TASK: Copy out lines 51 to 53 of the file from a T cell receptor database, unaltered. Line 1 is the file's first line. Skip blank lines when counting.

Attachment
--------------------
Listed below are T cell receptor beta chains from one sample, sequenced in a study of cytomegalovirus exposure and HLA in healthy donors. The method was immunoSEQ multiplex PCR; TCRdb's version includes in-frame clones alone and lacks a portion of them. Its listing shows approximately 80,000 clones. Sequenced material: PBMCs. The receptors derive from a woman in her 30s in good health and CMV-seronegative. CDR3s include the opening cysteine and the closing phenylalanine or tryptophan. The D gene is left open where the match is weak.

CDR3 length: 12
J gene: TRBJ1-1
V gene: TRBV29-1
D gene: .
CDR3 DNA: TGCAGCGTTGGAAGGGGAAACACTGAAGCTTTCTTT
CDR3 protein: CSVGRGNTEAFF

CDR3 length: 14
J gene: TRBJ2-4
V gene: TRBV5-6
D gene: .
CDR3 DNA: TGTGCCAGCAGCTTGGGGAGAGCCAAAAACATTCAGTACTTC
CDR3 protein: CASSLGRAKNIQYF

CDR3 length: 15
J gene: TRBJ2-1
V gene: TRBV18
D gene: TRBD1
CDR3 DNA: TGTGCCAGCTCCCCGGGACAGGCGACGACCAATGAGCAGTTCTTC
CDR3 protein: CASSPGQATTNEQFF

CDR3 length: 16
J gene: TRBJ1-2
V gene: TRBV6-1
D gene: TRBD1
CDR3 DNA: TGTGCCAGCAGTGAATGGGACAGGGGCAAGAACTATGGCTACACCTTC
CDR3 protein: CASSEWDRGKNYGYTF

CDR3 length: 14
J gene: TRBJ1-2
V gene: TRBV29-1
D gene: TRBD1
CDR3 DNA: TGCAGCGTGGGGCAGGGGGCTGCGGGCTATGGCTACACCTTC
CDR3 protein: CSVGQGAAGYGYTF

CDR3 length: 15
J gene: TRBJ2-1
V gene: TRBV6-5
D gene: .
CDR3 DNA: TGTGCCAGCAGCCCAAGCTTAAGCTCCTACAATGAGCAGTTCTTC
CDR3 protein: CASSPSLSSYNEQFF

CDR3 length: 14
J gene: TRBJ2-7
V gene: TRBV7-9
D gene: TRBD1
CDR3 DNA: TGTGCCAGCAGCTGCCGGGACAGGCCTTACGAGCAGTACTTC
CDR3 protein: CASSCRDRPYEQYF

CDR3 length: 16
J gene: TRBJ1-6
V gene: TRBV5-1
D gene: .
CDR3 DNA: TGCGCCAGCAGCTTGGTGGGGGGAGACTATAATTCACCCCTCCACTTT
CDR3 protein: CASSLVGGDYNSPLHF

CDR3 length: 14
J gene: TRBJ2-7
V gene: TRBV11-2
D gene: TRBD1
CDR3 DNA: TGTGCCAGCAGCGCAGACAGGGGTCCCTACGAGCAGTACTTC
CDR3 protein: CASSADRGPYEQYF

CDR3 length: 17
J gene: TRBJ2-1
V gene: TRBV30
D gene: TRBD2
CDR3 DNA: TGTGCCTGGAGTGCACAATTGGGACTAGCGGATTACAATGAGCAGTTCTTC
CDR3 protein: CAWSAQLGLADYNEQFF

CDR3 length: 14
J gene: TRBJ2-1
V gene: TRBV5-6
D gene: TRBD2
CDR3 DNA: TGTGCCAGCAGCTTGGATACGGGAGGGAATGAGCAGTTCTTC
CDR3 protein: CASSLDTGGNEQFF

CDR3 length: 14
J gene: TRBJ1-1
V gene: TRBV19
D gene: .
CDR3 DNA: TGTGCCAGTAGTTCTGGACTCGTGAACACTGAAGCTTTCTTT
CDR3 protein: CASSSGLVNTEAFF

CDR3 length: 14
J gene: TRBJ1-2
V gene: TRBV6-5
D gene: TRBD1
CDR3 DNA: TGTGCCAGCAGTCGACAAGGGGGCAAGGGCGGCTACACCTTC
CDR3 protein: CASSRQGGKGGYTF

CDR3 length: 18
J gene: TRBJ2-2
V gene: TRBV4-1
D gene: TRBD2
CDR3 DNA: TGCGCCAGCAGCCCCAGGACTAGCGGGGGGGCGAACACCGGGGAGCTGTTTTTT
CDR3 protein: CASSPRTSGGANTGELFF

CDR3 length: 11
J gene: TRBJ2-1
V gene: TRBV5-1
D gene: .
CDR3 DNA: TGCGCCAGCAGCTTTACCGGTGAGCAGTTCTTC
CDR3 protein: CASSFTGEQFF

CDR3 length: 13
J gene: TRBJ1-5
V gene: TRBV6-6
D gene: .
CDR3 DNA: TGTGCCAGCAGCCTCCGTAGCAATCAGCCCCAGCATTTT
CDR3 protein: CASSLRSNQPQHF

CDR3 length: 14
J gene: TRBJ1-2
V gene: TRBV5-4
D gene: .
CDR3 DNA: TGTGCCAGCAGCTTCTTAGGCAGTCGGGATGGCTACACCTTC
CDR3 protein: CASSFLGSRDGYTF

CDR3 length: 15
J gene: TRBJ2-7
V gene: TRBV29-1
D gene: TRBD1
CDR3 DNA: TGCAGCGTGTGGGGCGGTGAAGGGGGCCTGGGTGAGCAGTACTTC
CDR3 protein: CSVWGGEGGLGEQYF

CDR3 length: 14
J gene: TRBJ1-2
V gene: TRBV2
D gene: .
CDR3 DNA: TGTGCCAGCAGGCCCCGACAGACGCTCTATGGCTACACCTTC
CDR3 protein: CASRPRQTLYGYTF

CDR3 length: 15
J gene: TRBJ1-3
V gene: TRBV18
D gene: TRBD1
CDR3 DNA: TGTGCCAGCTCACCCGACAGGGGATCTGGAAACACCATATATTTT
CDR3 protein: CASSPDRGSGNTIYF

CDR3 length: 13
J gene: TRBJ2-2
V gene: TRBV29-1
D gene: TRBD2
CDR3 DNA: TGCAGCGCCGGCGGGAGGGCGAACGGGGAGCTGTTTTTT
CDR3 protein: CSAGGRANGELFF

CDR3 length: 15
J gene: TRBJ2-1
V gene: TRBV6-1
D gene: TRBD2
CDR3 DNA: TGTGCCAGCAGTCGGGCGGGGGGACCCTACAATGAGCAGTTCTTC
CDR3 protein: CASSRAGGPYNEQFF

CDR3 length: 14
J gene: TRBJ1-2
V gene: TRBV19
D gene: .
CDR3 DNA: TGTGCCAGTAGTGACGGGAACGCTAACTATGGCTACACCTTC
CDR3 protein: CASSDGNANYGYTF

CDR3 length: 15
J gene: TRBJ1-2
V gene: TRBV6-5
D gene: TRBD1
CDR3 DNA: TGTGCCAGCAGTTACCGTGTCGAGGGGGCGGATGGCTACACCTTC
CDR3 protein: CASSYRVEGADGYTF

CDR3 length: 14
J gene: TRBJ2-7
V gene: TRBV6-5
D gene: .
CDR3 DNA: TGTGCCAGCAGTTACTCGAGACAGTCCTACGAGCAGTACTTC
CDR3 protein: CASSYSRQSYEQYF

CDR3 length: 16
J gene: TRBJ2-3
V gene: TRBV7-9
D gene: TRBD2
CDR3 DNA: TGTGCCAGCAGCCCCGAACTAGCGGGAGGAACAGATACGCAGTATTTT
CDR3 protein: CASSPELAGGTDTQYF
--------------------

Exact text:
J gene: TRBJ2-7
V gene: TRBV11-2
D gene: TRBD1